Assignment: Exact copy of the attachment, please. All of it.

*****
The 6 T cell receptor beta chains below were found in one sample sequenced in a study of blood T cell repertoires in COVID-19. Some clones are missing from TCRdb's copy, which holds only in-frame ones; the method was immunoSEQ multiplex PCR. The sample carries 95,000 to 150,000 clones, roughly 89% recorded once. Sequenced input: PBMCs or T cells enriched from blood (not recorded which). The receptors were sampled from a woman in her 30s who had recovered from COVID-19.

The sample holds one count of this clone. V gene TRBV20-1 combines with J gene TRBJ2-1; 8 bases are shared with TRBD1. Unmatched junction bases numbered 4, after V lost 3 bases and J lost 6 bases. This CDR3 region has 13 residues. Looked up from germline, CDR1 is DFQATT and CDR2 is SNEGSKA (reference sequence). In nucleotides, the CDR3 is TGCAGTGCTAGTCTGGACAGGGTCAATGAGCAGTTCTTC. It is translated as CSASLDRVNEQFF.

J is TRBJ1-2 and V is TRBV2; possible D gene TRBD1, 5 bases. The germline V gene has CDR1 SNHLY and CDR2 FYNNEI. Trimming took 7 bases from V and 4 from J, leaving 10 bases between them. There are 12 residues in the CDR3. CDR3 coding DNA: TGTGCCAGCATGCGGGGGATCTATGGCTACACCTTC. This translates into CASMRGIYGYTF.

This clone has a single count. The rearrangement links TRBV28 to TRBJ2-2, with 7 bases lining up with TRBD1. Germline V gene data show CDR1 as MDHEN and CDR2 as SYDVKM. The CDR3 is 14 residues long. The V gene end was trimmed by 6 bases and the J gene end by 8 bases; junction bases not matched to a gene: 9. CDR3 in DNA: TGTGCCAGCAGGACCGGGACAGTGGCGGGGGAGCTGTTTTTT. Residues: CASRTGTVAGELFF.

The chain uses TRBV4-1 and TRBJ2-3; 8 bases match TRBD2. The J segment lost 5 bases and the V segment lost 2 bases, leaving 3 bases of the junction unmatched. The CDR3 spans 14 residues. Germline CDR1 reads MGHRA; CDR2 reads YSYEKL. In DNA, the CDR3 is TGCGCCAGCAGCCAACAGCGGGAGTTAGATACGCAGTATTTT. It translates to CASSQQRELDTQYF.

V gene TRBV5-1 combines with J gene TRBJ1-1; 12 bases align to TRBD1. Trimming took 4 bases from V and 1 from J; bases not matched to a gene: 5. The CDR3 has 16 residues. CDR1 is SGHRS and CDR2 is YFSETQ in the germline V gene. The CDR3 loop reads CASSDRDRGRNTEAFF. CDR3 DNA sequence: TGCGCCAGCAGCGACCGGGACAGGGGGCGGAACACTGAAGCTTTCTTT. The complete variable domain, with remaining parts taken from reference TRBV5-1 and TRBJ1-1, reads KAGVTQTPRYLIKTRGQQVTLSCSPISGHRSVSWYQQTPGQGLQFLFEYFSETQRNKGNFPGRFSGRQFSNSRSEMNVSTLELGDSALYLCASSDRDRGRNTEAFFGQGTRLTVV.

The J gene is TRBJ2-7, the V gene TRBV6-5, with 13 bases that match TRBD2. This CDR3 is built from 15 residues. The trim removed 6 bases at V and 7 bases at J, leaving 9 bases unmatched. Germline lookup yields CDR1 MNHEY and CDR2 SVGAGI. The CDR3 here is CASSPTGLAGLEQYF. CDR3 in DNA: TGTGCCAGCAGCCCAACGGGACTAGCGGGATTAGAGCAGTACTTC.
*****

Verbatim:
The 6 T cell receptor beta chains below were found in one sample sequenced in a study of blood T cell repertoires in COVID-19. Some clones are missing from TCRdb's copy, which holds only in-frame ones; the method was immunoSEQ multiplex PCR. The sample carries 95,000 to 150,000 clones, roughly 89% recorded once. Sequenced input: PBMCs or T cells enriched from blood (not recorded which). The receptors were sampled from a woman in her 30s who had recovered from COVID-19.

The sample holds one count of this clone. V gene TRBV20-1 combines with J gene TRBJ2-1; 8 bases are shared with TRBD1. Unmatched junction bases numbered 4, after V lost 3 bases and J lost 6 bases. This CDR3 region has 13 residues. Looked up from germline, CDR1 is DFQATT and CDR2 is SNEGSKA (reference sequence). In nucleotides, the CDR3 is TGCAGTGCTAGTCTGGACAGGGTCAATGAGCAGTTCTTC. It is translated as CSASLDRVNEQFF.

J is TRBJ1-2 and V is TRBV2; possible D gene TRBD1, 5 bases. The germline V gene has CDR1 SNHLY and CDR2 FYNNEI. Trimming took 7 bases from V and 4 from J, leaving 10 bases between them. There are 12 residues in the CDR3. CDR3 coding DNA: TGTGCCAGCATGCGGGGGATCTATGGCTACACCTTC. This translates into CASMRGIYGYTF.

This clone has a single count. The rearrangement links TRBV28 to TRBJ2-2, with 7 bases lining up with TRBD1. Germline V gene data show CDR1 as MDHEN and CDR2 as SYDVKM. The CDR3 is 14 residues long. The V gene end was trimmed by 6 bases and the J gene end by 8 bases; junction bases not matched to a gene: 9. CDR3 in DNA: TGTGCCAGCAGGACCGGGACAGTGGCGGGGGAGCTGTTTTTT. Residues: CASRTGTVAGELFF.

The chain uses TRBV4-1 and TRBJ2-3; 8 bases match TRBD2. The J segment lost 5 bases and the V segment lost 2 bases, leaving 3 bases of the junction unmatched. The CDR3 spans 14 residues. Germline CDR1 reads MGHRA; CDR2 reads YSYEKL. In DNA, the CDR3 is TGCGCCAGCAGCCAACAGCGGGAGTTAGATACGCAGTATTTT. It translates to CASSQQRELDTQYF.

V gene TRBV5-1 combines with J gene TRBJ1-1; 12 bases align to TRBD1. Trimming took 4 bases from V and 1 from J; bases not matched to a gene: 5. The CDR3 has 16 residues. CDR1 is SGHRS and CDR2 is YFSETQ in the germline V gene. The CDR3 loop reads CASSDRDRGRNTEAFF. CDR3 DNA sequence: TGCGCCAGCAGCGACCGGGACAGGGGGCGGAACACTGAAGCTTTCTTT. The complete variable domain, with remaining parts taken from reference TRBV5-1 and TRBJ1-1, reads KAGVTQTPRYLIKTRGQQVTLSCSPISGHRSVSWYQQTPGQGLQFLFEYFSETQRNKGNFPGRFSGRQFSNSRSEMNVSTLELGDSALYLCASSDRDRGRNTEAFFGQGTRLTVV.

The J gene is TRBJ2-7, the V gene TRBV6-5, with 13 bases that match TRBD2. This CDR3 is built from 15 residues. The trim removed 6 bases at V and 7 bases at J, leaving 9 bases unmatched. Germline lookup yields CDR1 MNHEY and CDR2 SVGAGI. The CDR3 here is CASSPTGLAGLEQYF. CDR3 in DNA: TGTGCCAGCAGCCCAACGGGACTAGCGGGATTAGAGCAGTACTTC.